President Trump faces chorus of opposition over potential US embassy move to Jerusalem

THE WAIVER DEADLINE TO DELAY THE MOVE EXPIRED MONDAY NIGHT.

The Israeli flag fluttering in front of the Dome of the Rock mosque and the city of Jerusalem

Jerusalem is holy to three religions – Jewish, Christian, Muslim.  Jerusalem is a right in the middle of an ongoing conflict dated back centuries even though the UN attempted a resolution decades ago that wasn’t accepted by the Muslim religion.  Until the Jerusalem question is resolved, the smallest wrong move there could set off a religious war.
For Jews, Jerusalem is where their Temple – the home of their one god – stood, in its various incarnations.
For Christians, Jesus, their messiah, died in Jerusalem and came back to life there; they can trace his genealogy back to King David, who established the united monarchy in Jerusalem and whose descendants, according to the Hebrew Bible, will include the Messiah.
For Muslims, Jerusalem – specifically “the farthest mosque,” identified with Al-Aqsa Mosque – was the destination of the Prophet Mohammed on his Night Journey, from where he ascended to heaven to speak with God.
For each of these religions, there is a spot in the Old City of Jerusalem that is most sacred, and it is the focus of their strongest, deepest passion and commitment:
For Jews, it is the Holy of Holies, whose precise location is no longer known, making the entire Temple Mount holy ground; for Christians, it is Calvary, where Jesus was crucified, which, for a majority of followers, is situated in what is today the Church of the Holy Sepulchre; while for Muslims, Al-Aqsa has come to refer to the entire Haram al-Sharif (the Arabic name for Temple Mount).
28 – Temple Mount » linear concepts
When the United Nations, on November 29, 1947, gave its imprimatur to a plan to divide Palestine into two states, one Arab, one Jewish, it famously left Jerusalem (which at the time had a large Jewish majority) out of the equation, intending it and its surroundings (including Bethlehem) to become an internationally administered, separate territory – a corpus separatum. The Jews accepted the plan, and Ben-Gurion noted that the loss of Jerusalem as part of sovereign Israel was the “price we have to pay” for a state in the rest of the land.
Palestine Map Today
 When the Arabs rejected the Partition Plan, and launched a war on Israel, the latter no longer considered itself bound by the boundaries set by the UN plan. During its War of Independence, Israel improved its strategic position in most parts of the country, and in Jerusalem, when the cease-fire lines were drawn, Israel occupied the western part of the city and the Jordanians the city’s east, including the Old City, where the Western Wall and Temple Mount are situated. Israel had fought for Jerusalem, and now it was not about to give it up.

The US embassy building at its current location in the Israeli coastal city of Tel Aviv. Donald Trump told the Palestinian president, Mahmoud Abbas, that he plans to move it to Jerusalem. Photograph: Jack Guez/AFP/Getty Images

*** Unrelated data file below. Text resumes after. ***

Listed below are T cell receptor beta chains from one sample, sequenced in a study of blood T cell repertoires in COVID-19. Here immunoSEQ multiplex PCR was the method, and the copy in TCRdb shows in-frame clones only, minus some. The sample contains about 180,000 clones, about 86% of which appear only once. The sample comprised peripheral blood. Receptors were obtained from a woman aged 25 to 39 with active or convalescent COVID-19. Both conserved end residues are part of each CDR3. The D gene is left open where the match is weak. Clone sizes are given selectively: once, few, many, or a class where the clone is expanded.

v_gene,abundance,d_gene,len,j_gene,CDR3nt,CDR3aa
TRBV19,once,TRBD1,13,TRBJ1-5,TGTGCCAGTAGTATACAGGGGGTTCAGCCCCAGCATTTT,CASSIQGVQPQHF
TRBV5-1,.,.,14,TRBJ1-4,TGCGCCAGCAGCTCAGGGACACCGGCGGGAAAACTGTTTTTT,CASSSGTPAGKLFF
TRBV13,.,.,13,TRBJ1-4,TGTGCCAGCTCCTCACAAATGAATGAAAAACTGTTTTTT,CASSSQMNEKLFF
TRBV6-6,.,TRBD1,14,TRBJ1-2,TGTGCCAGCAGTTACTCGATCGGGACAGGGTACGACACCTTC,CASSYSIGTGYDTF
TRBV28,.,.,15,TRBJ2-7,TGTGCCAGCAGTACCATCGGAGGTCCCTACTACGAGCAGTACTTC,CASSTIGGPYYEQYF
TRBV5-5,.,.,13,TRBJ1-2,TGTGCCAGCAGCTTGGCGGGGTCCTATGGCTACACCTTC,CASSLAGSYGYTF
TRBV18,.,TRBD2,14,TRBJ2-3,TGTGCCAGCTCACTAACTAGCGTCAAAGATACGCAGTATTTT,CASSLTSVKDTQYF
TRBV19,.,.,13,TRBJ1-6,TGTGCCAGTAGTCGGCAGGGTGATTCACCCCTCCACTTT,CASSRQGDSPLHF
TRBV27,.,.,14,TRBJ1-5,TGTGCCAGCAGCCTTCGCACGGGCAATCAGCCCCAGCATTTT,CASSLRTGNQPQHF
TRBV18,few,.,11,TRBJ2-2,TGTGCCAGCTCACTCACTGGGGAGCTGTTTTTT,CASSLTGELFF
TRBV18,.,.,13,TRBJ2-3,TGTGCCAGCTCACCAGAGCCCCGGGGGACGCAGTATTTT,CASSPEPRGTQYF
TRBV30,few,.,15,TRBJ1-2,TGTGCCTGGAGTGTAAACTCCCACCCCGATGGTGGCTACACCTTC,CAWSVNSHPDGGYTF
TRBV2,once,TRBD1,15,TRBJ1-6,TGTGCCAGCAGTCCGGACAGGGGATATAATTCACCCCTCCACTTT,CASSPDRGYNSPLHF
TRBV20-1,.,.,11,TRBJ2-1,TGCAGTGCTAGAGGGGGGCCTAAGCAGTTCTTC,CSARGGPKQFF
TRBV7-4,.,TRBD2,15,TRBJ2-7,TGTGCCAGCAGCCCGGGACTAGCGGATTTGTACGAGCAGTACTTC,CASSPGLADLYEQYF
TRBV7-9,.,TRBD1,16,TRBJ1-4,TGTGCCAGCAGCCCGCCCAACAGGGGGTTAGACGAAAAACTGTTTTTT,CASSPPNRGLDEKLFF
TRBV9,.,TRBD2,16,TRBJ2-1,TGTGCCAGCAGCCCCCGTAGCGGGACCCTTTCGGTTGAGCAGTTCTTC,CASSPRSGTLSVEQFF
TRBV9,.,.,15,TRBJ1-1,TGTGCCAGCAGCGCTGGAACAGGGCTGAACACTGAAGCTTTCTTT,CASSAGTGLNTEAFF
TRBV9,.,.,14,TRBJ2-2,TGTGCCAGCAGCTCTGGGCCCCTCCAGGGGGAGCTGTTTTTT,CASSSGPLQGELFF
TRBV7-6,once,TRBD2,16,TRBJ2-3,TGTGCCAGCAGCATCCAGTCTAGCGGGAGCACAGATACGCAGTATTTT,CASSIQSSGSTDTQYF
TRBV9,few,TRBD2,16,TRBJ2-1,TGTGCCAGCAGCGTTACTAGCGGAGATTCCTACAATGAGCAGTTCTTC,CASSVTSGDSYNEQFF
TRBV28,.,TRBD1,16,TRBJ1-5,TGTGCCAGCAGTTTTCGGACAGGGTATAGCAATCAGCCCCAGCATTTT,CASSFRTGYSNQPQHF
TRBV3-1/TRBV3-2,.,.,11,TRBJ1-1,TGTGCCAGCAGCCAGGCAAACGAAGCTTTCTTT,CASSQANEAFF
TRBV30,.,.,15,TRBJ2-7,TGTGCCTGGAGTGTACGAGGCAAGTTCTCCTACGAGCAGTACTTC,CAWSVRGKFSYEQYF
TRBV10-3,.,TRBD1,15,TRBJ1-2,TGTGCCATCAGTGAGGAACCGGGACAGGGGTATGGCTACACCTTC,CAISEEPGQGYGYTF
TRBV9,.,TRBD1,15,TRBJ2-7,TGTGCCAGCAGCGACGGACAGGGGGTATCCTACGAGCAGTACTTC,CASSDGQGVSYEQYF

Fast forward to the presidential campaign trail, then presidential candidate Donald Trump promises highlighted a move of the United States Embassy to Jerusalem from Tel Aviv.   Under the passage of the Jerusalem Embassy Act in 1995, the president must sign a waiver every six months to delay the move of the embassy to Jerusalem. Every president since President Bill Clinton has pushed off the move, citing national security concerns.  President Trump signed the six month waiver this past June however last night the deadline expired without being resigned to postpone moving the embassy again.
With President Trump letting that deadline pass, could it serve as a signal that he is indeed starting the process of moving the embassy?  The flurry of international phone calls to foreign leaders indicated that may be the case.  Below are some of the details chorus of opposition from international leaders to President Trump’s calls:

Uri Avnery on Mahmoud Abbas – Nomadics[Palestine] “President Mahmoud Abbas received a telephone call from U.S. President Donald Trump in which he notified the President (Abbas) of his intention to move the American embassy from Tel Aviv to Jerusalem,” spokesman Nabil Abu Rdainah said in a statement, which did not specify when the move could happen.

President Abbas warned of the dangerous consequences such a decision would have to the peace process and to the peace, security and stability of the region and of the world,” Abu Rdainah said.

Following the call with Trump, Abbas appealed to the Pope and the French and Jordanian leaders to intervene to block Trump’s proposed move, according to his spokesman.  Abbas also spoke with the Russian president, Vladimir Putin, who told the Palestinian leader that he backed the resumption of talks between Israel and the Palestinians including on the final status of Jerusalem.